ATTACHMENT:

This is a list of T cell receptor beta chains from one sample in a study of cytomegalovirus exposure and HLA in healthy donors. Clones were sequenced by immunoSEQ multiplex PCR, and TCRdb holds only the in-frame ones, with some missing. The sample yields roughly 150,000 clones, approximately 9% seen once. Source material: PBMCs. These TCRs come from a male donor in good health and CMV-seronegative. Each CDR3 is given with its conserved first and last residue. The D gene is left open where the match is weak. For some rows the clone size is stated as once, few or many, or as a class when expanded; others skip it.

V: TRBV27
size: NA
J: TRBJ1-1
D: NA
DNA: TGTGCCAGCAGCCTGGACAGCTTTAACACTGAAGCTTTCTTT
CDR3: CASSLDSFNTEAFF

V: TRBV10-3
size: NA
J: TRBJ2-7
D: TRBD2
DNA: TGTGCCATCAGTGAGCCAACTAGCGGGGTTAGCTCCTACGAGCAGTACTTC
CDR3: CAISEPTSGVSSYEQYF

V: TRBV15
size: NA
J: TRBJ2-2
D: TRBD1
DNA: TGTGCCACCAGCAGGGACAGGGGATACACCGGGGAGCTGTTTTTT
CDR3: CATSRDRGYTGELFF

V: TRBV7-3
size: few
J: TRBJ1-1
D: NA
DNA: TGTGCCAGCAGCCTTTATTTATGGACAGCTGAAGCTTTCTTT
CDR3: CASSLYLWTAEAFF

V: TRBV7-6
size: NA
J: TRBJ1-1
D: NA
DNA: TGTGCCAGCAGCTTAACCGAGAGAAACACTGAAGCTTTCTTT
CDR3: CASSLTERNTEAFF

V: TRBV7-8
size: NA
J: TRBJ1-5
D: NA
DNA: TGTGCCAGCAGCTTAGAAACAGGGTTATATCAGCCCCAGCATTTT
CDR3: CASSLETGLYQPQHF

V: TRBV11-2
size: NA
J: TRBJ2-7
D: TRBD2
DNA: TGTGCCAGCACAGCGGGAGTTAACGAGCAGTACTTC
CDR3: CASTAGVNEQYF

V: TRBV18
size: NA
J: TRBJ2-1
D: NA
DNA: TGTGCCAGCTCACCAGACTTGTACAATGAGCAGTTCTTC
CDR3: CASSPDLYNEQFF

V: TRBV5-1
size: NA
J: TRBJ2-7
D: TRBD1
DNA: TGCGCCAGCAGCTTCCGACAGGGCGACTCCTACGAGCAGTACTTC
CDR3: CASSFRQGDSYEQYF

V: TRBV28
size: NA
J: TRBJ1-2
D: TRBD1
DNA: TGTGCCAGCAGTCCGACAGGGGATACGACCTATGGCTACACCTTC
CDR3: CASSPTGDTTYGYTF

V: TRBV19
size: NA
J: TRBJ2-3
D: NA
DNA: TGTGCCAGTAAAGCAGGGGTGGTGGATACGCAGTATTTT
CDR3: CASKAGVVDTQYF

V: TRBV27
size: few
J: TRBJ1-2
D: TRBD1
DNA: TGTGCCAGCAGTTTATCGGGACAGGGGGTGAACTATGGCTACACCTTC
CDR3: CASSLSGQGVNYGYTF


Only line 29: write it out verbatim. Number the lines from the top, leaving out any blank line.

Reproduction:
D: NA